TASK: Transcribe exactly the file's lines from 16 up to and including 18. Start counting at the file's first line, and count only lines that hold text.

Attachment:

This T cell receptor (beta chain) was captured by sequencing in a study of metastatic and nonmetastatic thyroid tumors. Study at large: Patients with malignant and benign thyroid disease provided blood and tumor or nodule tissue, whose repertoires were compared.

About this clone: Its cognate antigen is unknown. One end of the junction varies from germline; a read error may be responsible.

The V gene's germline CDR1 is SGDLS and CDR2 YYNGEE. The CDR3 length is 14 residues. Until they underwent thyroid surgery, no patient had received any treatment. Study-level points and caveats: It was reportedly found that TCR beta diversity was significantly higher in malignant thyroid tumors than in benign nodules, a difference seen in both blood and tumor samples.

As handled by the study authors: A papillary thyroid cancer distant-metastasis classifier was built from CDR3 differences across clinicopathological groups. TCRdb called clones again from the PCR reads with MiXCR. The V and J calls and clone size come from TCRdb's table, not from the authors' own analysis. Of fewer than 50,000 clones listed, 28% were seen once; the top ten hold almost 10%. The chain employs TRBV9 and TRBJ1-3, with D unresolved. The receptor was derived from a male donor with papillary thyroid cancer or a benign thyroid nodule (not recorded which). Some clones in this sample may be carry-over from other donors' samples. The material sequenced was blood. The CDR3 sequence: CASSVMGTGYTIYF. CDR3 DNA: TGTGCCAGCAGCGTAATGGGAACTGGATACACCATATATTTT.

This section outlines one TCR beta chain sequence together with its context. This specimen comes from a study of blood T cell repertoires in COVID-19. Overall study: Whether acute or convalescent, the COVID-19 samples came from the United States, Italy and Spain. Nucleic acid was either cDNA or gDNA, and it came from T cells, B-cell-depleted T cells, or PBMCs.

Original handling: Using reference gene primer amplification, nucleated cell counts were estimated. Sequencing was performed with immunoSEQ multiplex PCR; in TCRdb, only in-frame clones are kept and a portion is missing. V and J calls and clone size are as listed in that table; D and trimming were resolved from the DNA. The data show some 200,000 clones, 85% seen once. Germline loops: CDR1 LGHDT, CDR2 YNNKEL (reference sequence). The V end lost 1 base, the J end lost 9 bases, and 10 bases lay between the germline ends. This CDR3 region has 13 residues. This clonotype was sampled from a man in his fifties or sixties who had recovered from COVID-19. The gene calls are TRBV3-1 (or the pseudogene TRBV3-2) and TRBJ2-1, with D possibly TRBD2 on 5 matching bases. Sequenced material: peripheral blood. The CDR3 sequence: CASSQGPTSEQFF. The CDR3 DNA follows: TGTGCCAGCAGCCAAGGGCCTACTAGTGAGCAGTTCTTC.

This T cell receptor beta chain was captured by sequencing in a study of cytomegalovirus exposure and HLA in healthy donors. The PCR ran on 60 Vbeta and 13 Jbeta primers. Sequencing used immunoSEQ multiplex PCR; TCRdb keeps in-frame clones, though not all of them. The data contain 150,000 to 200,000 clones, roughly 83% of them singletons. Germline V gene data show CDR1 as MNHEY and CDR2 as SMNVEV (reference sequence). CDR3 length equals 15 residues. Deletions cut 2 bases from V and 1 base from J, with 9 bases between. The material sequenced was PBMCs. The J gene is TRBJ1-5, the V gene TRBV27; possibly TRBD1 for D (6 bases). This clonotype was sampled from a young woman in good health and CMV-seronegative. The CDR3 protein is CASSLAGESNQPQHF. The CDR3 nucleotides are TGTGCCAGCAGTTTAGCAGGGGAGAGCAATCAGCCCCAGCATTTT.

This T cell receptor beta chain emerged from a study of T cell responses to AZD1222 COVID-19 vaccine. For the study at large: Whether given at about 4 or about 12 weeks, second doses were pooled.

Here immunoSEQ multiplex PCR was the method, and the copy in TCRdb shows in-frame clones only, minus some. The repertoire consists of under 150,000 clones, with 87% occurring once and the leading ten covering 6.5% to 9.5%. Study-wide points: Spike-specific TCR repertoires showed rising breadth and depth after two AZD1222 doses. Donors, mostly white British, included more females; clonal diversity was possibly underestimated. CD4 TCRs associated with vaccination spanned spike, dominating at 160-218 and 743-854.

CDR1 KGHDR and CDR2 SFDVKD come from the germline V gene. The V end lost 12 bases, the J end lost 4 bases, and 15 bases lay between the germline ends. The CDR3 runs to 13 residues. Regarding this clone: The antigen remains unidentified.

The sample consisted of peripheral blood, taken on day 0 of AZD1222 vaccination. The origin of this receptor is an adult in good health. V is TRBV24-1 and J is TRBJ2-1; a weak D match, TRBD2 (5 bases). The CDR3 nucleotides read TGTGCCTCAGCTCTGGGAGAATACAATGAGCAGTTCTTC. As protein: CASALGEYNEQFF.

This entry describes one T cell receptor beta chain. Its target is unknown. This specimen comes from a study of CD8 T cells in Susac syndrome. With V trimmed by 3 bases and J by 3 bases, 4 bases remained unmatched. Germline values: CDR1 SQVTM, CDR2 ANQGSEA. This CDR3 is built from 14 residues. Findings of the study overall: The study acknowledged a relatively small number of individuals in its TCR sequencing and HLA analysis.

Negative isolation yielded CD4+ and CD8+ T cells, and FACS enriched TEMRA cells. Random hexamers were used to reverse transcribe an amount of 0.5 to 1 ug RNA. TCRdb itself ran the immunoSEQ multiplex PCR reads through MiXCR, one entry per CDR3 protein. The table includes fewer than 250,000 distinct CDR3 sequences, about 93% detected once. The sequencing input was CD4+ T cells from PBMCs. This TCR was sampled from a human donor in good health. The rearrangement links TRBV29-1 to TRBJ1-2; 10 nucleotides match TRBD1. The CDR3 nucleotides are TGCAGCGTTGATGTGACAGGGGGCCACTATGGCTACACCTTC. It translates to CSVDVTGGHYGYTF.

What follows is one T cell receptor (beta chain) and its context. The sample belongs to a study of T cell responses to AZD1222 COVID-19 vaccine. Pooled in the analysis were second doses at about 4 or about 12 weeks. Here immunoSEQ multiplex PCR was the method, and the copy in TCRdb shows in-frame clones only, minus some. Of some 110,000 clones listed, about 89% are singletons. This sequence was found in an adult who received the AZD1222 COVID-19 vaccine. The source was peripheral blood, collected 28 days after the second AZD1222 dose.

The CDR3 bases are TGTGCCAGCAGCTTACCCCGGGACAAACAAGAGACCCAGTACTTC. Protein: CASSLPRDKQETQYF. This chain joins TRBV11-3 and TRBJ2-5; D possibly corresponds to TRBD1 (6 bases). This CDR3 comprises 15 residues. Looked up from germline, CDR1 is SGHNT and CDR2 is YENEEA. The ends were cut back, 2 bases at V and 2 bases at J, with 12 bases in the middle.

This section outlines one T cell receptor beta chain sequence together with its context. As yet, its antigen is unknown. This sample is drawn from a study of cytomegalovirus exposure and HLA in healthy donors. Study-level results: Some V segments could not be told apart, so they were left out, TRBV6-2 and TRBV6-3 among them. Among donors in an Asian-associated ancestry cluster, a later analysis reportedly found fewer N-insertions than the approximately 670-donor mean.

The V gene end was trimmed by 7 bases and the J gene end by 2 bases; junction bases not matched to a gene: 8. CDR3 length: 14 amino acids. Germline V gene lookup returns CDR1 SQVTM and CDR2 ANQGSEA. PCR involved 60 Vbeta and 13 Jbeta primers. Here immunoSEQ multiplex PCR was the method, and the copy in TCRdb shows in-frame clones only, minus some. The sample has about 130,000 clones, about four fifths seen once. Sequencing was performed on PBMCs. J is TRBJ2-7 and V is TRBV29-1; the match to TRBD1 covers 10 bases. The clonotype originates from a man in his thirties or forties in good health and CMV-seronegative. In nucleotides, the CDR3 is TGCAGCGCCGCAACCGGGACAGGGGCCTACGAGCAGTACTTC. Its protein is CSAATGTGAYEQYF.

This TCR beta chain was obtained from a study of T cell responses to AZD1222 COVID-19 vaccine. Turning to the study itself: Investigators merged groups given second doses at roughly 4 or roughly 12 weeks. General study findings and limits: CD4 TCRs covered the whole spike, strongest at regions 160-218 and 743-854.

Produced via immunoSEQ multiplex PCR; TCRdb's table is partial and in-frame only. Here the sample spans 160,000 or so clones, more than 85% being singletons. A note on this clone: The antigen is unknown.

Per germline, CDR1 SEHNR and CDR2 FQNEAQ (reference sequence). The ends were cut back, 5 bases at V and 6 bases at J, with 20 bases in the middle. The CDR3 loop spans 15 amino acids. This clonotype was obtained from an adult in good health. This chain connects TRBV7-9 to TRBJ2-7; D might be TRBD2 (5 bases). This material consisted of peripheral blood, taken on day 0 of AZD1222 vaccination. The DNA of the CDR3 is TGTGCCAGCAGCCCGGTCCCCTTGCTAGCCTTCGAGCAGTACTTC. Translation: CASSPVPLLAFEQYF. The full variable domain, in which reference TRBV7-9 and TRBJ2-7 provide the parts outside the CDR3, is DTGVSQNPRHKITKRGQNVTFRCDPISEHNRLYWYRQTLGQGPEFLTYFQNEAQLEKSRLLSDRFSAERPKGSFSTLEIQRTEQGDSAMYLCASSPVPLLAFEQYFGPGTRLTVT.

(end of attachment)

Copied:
This section outlines one T cell receptor beta chain sequence together with its context. As yet, its antigen is unknown. This sample is drawn from a study of cytomegalovirus exposure and HLA in healthy donors. Study-level results: Some V segments could not be told apart, so they were left out, TRBV6-2 and TRBV6-3 among them. Among donors in an Asian-associated ancestry cluster, a later analysis reportedly found fewer N-insertions than the approximately 670-donor mean.

The V gene end was trimmed by 7 bases and the J gene end by 2 bases; junction bases not matched to a gene: 8. CDR3 length: 14 amino acids. Germline V gene lookup returns CDR1 SQVTM and CDR2 ANQGSEA. PCR involved 60 Vbeta and 13 Jbeta primers. Here immunoSEQ multiplex PCR was the method, and the copy in TCRdb shows in-frame clones only, minus some. The sample has about 130,000 clones, about four fifths seen once. Sequencing was performed on PBMCs. J is TRBJ2-7 and V is TRBV29-1; the match to TRBD1 covers 10 bases. The clonotype originates from a man in his thirties or forties in good health and CMV-seronegative. In nucleotides, the CDR3 is TGCAGCGCCGCAACCGGGACAGGGGCCTACGAGCAGTACTTC. Its protein is CSAATGTGAYEQYF.

This TCR beta chain was obtained from a study of T cell responses to AZD1222 COVID-19 vaccine. Turning to the study itself: Investigators merged groups given second doses at roughly 4 or roughly 12 weeks. General study findings and limits: CD4 TCRs covered the whole spike, strongest at regions 160-218 and 743-854.